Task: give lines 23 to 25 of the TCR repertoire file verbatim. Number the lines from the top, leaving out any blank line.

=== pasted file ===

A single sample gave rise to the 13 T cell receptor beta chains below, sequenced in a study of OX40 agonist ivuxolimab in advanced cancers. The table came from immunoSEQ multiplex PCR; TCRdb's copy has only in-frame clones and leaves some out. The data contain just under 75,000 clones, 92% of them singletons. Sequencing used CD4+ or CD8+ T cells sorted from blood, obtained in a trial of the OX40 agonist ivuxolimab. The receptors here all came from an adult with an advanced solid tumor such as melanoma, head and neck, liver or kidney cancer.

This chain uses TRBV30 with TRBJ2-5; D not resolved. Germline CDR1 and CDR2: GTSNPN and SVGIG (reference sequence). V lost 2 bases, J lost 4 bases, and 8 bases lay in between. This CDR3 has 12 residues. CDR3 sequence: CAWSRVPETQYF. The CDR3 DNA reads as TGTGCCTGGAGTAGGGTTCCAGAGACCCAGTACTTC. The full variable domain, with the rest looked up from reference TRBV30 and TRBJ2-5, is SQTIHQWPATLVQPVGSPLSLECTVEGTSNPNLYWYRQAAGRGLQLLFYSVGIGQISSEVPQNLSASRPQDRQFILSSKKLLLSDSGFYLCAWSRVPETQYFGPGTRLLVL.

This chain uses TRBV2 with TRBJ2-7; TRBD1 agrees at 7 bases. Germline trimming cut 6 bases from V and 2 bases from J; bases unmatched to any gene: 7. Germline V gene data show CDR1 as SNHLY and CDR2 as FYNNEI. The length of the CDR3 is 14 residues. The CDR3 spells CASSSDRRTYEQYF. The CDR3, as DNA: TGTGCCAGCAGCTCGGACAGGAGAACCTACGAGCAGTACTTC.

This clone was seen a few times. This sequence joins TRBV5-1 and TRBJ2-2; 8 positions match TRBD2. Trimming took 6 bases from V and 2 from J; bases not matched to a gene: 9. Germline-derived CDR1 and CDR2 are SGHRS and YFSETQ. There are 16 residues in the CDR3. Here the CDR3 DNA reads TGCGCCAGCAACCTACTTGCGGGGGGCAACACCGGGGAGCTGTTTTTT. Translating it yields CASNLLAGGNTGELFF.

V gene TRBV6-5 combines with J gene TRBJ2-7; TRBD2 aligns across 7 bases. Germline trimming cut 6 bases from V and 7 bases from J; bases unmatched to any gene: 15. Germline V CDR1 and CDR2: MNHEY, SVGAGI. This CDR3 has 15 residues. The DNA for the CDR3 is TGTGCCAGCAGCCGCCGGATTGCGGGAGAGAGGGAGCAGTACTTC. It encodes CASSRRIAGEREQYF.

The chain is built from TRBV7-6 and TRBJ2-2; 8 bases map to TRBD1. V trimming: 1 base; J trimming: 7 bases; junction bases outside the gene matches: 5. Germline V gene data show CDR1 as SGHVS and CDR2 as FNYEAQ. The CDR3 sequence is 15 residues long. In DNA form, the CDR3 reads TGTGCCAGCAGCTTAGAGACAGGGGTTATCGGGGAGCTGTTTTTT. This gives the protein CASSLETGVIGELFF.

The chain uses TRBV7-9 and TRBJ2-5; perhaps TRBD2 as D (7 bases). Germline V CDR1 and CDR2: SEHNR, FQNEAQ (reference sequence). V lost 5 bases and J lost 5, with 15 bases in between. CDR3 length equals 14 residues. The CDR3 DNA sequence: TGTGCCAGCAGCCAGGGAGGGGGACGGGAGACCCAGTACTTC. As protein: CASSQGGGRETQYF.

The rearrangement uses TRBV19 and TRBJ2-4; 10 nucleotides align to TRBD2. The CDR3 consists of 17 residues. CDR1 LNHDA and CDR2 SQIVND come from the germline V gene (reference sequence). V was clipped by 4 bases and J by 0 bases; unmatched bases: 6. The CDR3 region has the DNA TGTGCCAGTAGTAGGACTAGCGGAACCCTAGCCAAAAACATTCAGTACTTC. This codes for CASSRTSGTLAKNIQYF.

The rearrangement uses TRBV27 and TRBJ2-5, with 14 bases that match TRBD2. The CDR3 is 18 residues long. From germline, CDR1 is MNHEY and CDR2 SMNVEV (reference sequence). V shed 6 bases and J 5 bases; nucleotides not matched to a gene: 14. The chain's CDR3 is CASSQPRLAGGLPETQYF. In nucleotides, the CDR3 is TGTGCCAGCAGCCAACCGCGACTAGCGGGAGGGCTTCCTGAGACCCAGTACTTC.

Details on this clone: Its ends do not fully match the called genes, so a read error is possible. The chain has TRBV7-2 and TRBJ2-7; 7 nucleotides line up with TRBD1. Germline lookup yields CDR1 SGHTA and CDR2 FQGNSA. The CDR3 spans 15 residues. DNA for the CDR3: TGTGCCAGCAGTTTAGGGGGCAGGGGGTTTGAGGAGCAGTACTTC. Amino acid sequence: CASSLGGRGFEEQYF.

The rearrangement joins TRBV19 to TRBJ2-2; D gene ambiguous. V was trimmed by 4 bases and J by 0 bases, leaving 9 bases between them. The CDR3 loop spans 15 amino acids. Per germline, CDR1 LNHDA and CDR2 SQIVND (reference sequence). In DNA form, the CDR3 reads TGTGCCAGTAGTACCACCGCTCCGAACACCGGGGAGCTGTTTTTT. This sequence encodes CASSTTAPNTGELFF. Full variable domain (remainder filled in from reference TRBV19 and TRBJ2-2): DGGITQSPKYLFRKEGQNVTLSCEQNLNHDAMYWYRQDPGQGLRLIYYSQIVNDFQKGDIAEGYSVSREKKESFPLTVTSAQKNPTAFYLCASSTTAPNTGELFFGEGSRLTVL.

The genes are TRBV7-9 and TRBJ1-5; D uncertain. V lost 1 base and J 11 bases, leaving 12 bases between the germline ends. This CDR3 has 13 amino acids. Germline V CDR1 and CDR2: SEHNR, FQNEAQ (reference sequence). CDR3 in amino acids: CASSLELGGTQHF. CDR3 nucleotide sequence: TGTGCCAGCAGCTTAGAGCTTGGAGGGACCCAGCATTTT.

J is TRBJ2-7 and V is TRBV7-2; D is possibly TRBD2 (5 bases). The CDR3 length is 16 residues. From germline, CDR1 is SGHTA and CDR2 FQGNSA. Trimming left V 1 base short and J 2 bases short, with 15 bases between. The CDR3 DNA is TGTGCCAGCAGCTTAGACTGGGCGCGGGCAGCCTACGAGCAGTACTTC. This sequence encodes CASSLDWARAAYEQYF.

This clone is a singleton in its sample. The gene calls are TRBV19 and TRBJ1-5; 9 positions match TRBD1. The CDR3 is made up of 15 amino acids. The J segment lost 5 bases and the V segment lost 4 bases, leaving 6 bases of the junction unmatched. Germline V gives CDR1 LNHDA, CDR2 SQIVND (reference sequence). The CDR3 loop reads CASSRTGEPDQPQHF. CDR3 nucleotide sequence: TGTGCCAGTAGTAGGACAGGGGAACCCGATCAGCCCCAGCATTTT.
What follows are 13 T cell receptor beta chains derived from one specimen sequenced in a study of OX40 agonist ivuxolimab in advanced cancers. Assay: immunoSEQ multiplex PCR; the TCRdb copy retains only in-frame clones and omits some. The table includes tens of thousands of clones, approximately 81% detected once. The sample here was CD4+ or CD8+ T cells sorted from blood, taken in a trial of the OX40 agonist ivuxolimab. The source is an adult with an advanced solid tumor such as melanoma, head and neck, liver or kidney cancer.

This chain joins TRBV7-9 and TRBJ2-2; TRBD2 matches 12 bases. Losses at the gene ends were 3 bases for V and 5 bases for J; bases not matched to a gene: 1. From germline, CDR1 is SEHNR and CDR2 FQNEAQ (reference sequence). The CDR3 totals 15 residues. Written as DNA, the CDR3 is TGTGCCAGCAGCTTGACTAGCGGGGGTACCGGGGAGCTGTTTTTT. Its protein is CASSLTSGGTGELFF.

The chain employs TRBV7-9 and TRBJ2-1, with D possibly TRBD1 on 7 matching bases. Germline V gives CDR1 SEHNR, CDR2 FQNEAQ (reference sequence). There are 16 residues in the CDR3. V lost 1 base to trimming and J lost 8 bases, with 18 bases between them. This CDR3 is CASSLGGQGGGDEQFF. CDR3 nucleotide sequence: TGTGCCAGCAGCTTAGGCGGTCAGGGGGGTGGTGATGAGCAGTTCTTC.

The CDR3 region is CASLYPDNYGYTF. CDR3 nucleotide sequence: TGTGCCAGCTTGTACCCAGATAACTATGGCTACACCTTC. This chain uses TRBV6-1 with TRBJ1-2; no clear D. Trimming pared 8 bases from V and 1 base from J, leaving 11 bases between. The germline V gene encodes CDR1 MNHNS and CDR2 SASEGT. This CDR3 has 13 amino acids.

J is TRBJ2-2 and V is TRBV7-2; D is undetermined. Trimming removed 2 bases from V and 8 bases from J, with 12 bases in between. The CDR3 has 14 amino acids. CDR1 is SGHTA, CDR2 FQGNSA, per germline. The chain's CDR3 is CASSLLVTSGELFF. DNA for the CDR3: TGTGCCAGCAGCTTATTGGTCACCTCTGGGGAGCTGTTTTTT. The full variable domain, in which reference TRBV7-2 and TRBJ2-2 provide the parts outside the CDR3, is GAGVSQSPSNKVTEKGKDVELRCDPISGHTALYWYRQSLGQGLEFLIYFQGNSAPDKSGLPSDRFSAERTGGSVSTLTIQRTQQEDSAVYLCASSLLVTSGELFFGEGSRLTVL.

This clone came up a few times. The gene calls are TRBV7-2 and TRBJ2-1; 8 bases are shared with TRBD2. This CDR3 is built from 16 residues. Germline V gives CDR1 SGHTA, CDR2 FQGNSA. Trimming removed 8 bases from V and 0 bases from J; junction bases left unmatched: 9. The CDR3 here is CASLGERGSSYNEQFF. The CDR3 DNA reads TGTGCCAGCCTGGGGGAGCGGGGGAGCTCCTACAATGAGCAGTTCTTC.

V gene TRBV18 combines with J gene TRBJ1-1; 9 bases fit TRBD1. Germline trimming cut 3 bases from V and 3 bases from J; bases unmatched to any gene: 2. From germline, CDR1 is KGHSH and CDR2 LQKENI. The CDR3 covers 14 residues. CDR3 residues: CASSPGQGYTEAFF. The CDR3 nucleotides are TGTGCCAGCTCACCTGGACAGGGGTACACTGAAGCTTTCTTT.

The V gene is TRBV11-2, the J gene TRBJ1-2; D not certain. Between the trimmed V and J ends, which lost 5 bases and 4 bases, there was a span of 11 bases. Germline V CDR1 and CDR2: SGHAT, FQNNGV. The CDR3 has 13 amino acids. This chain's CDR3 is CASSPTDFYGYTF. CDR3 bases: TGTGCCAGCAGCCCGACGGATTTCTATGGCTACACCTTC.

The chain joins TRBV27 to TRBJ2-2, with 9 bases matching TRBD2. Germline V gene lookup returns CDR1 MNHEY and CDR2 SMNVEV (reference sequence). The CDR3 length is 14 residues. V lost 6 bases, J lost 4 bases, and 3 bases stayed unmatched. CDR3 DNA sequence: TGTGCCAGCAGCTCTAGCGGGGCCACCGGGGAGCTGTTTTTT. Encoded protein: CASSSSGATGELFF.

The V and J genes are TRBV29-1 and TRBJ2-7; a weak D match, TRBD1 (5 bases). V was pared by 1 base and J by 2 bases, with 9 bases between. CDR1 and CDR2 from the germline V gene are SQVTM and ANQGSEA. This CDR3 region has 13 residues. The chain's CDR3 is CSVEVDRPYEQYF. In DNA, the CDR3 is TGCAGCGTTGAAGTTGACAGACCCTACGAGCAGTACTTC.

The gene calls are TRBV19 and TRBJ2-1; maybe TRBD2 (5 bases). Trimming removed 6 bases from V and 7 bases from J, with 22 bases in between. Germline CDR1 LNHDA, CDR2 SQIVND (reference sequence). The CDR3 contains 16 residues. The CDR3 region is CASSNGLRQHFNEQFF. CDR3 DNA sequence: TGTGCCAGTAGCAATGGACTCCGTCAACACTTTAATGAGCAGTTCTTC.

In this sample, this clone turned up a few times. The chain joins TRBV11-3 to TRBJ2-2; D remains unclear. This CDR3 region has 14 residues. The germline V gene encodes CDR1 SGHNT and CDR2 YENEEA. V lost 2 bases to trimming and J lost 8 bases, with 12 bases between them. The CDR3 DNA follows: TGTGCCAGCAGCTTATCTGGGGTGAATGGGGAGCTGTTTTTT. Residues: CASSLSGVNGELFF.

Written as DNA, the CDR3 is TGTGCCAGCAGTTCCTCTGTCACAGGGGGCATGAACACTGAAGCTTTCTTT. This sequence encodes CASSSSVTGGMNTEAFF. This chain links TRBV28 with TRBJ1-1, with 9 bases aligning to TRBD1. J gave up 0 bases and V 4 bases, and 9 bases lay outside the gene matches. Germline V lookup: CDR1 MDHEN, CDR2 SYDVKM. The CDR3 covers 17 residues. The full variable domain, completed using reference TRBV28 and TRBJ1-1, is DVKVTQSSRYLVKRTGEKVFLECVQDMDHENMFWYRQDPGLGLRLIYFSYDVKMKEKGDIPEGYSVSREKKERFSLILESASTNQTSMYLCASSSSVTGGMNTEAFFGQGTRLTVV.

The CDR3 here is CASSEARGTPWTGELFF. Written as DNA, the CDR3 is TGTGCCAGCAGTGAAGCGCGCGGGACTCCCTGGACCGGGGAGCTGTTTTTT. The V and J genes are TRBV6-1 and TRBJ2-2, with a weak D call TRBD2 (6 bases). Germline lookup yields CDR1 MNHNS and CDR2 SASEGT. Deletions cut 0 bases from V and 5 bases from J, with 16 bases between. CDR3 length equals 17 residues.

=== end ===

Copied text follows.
The chain joins TRBV27 to TRBJ2-2, with 9 bases matching TRBD2. Germline V gene lookup returns CDR1 MNHEY and CDR2 SMNVEV (reference sequence). The CDR3 length is 14 residues. V lost 6 bases, J lost 4 bases, and 3 bases stayed unmatched. CDR3 DNA sequence: TGTGCCAGCAGCTCTAGCGGGGCCACCGGGGAGCTGTTTTTT. Encoded protein: CASSSSGATGELFF.

The V and J genes are TRBV29-1 and TRBJ2-7; a weak D match, TRBD1 (5 bases). V was pared by 1 base and J by 2 bases, with 9 bases between. CDR1 and CDR2 from the germline V gene are SQVTM and ANQGSEA. This CDR3 region has 13 residues. The chain's CDR3 is CSVEVDRPYEQYF. In DNA, the CDR3 is TGCAGCGTTGAAGTTGACAGACCCTACGAGCAGTACTTC.

The gene calls are TRBV19 and TRBJ2-1; maybe TRBD2 (5 bases). Trimming removed 6 bases from V and 7 bases from J, with 22 bases in between. Germline CDR1 LNHDA, CDR2 SQIVND (reference sequence). The CDR3 contains 16 residues. The CDR3 region is CASSNGLRQHFNEQFF. CDR3 DNA sequence: TGTGCCAGTAGCAATGGACTCCGTCAACACTTTAATGAGCAGTTCTTC.